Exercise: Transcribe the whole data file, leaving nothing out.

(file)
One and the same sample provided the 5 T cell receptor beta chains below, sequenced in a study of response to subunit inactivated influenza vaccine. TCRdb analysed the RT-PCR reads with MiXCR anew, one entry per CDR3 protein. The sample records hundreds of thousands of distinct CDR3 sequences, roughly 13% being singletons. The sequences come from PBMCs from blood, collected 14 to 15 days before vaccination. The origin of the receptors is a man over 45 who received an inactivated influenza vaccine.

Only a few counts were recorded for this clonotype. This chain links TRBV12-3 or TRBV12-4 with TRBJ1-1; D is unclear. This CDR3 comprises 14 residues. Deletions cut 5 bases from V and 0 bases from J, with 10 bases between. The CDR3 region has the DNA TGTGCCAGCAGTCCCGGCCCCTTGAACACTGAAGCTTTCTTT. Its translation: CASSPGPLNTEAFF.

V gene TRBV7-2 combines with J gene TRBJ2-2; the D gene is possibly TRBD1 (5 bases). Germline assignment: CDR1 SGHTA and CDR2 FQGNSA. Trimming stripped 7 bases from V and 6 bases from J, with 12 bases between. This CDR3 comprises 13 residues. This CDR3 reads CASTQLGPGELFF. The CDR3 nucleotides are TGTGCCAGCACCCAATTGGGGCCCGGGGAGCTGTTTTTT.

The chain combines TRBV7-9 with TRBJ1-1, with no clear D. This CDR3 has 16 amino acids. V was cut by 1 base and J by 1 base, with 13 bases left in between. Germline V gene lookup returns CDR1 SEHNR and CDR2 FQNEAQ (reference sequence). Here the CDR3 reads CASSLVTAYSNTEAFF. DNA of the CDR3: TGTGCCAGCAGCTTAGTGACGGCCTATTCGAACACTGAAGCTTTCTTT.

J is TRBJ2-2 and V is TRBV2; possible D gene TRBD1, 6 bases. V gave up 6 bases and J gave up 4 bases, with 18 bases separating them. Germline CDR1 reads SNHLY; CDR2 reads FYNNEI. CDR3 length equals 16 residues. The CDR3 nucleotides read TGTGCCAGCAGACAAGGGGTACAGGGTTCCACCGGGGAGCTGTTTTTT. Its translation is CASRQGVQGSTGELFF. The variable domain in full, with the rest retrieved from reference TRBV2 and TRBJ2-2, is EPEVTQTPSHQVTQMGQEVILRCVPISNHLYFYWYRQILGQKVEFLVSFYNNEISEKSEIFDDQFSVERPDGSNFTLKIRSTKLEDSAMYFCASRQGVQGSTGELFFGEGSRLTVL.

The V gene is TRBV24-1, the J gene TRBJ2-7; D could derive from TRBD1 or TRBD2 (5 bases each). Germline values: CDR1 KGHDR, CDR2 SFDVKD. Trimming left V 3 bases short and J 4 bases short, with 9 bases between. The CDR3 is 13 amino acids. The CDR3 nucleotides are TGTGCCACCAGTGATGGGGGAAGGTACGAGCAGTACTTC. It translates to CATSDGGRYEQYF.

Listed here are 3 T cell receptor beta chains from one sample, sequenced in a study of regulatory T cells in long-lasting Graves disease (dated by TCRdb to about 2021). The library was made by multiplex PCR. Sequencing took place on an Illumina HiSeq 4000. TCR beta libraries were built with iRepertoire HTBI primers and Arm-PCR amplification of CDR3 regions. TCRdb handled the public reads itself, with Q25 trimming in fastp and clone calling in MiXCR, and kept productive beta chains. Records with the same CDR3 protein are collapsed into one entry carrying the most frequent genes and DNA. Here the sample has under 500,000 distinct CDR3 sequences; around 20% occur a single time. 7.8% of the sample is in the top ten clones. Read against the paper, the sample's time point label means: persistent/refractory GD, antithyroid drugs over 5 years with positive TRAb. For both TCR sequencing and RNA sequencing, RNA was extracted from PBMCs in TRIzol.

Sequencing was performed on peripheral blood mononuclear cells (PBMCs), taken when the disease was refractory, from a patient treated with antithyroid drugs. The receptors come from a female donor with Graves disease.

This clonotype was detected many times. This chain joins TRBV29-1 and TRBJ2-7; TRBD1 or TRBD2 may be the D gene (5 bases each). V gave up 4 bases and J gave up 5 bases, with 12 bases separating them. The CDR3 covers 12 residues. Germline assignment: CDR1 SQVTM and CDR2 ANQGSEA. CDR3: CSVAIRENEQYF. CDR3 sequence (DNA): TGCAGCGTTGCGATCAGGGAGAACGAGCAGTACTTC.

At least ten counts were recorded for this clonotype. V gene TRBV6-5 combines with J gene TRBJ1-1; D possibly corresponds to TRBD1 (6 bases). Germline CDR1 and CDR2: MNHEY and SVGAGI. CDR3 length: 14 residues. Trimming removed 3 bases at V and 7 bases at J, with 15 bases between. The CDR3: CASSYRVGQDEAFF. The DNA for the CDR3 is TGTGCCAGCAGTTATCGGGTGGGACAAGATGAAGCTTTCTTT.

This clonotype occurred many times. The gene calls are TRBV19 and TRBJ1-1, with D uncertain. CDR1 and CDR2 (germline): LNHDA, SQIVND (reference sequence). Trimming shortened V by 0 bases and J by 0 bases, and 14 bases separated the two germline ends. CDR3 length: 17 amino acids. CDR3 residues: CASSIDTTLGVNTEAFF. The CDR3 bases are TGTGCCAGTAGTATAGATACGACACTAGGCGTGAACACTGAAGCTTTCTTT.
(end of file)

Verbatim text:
One and the same sample provided the 5 T cell receptor beta chains below, sequenced in a study of response to subunit inactivated influenza vaccine. TCRdb analysed the RT-PCR reads with MiXCR anew, one entry per CDR3 protein. The sample records hundreds of thousands of distinct CDR3 sequences, roughly 13% being singletons. The sequences come from PBMCs from blood, collected 14 to 15 days before vaccination. The origin of the receptors is a man over 45 who received an inactivated influenza vaccine.

Only a few counts were recorded for this clonotype. This chain links TRBV12-3 or TRBV12-4 with TRBJ1-1; D is unclear. This CDR3 comprises 14 residues. Deletions cut 5 bases from V and 0 bases from J, with 10 bases between. The CDR3 region has the DNA TGTGCCAGCAGTCCCGGCCCCTTGAACACTGAAGCTTTCTTT. Its translation: CASSPGPLNTEAFF.

V gene TRBV7-2 combines with J gene TRBJ2-2; the D gene is possibly TRBD1 (5 bases). Germline assignment: CDR1 SGHTA and CDR2 FQGNSA. Trimming stripped 7 bases from V and 6 bases from J, with 12 bases between. This CDR3 comprises 13 residues. This CDR3 reads CASTQLGPGELFF. The CDR3 nucleotides are TGTGCCAGCACCCAATTGGGGCCCGGGGAGCTGTTTTTT.

The chain combines TRBV7-9 with TRBJ1-1, with no clear D. This CDR3 has 16 amino acids. V was cut by 1 base and J by 1 base, with 13 bases left in between. Germline V gene lookup returns CDR1 SEHNR and CDR2 FQNEAQ (reference sequence). Here the CDR3 reads CASSLVTAYSNTEAFF. DNA of the CDR3: TGTGCCAGCAGCTTAGTGACGGCCTATTCGAACACTGAAGCTTTCTTT.

J is TRBJ2-2 and V is TRBV2; possible D gene TRBD1, 6 bases. V gave up 6 bases and J gave up 4 bases, with 18 bases separating them. Germline CDR1 reads SNHLY; CDR2 reads FYNNEI. CDR3 length equals 16 residues. The CDR3 nucleotides read TGTGCCAGCAGACAAGGGGTACAGGGTTCCACCGGGGAGCTGTTTTTT. Its translation is CASRQGVQGSTGELFF. The variable domain in full, with the rest retrieved from reference TRBV2 and TRBJ2-2, is EPEVTQTPSHQVTQMGQEVILRCVPISNHLYFYWYRQILGQKVEFLVSFYNNEISEKSEIFDDQFSVERPDGSNFTLKIRSTKLEDSAMYFCASRQGVQGSTGELFFGEGSRLTVL.

The V gene is TRBV24-1, the J gene TRBJ2-7; D could derive from TRBD1 or TRBD2 (5 bases each). Germline values: CDR1 KGHDR, CDR2 SFDVKD. Trimming left V 3 bases short and J 4 bases short, with 9 bases between. The CDR3 is 13 amino acids. The CDR3 nucleotides are TGTGCCACCAGTGATGGGGGAAGGTACGAGCAGTACTTC. It translates to CATSDGGRYEQYF.

Listed here are 3 T cell receptor beta chains from one sample, sequenced in a study of regulatory T cells in long-lasting Graves disease (dated by TCRdb to about 2021). The library was made by multiplex PCR. Sequencing took place on an Illumina HiSeq 4000. TCR beta libraries were built with iRepertoire HTBI primers and Arm-PCR amplification of CDR3 regions. TCRdb handled the public reads itself, with Q25 trimming in fastp and clone calling in MiXCR, and kept productive beta chains. Records with the same CDR3 protein are collapsed into one entry carrying the most frequent genes and DNA. Here the sample has under 500,000 distinct CDR3 sequences; around 20% occur a single time. 7.8% of the sample is in the top ten clones. Read against the paper, the sample's time point label means: persistent/refractory GD, antithyroid drugs over 5 years with positive TRAb. For both TCR sequencing and RNA sequencing, RNA was extracted from PBMCs in TRIzol.

Sequencing was performed on peripheral blood mononuclear cells (PBMCs), taken when the disease was refractory, from a patient treated with antithyroid drugs. The receptors come from a female donor with Graves disease.

This clonotype was detected many times. This chain joins TRBV29-1 and TRBJ2-7; TRBD1 or TRBD2 may be the D gene (5 bases each). V gave up 4 bases and J gave up 5 bases, with 12 bases separating them. The CDR3 covers 12 residues. Germline assignment: CDR1 SQVTM and CDR2 ANQGSEA. CDR3: CSVAIRENEQYF. CDR3 sequence (DNA): TGCAGCGTTGCGATCAGGGAGAACGAGCAGTACTTC.

At least ten counts were recorded for this clonotype. V gene TRBV6-5 combines with J gene TRBJ1-1; D possibly corresponds to TRBD1 (6 bases). Germline CDR1 and CDR2: MNHEY and SVGAGI. CDR3 length: 14 residues. Trimming removed 3 bases at V and 7 bases at J, with 15 bases between. The CDR3: CASSYRVGQDEAFF. The DNA for the CDR3 is TGTGCCAGCAGTTATCGGGTGGGACAAGATGAAGCTTTCTTT.

This clonotype occurred many times. The gene calls are TRBV19 and TRBJ1-1, with D uncertain. CDR1 and CDR2 (germline): LNHDA, SQIVND (reference sequence). Trimming shortened V by 0 bases and J by 0 bases, and 14 bases separated the two germline ends. CDR3 length: 17 amino acids. CDR3 residues: CASSIDTTLGVNTEAFF. The CDR3 bases are TGTGCCAGTAGTATAGATACGACACTAGGCGTGAACACTGAAGCTTTCTTT.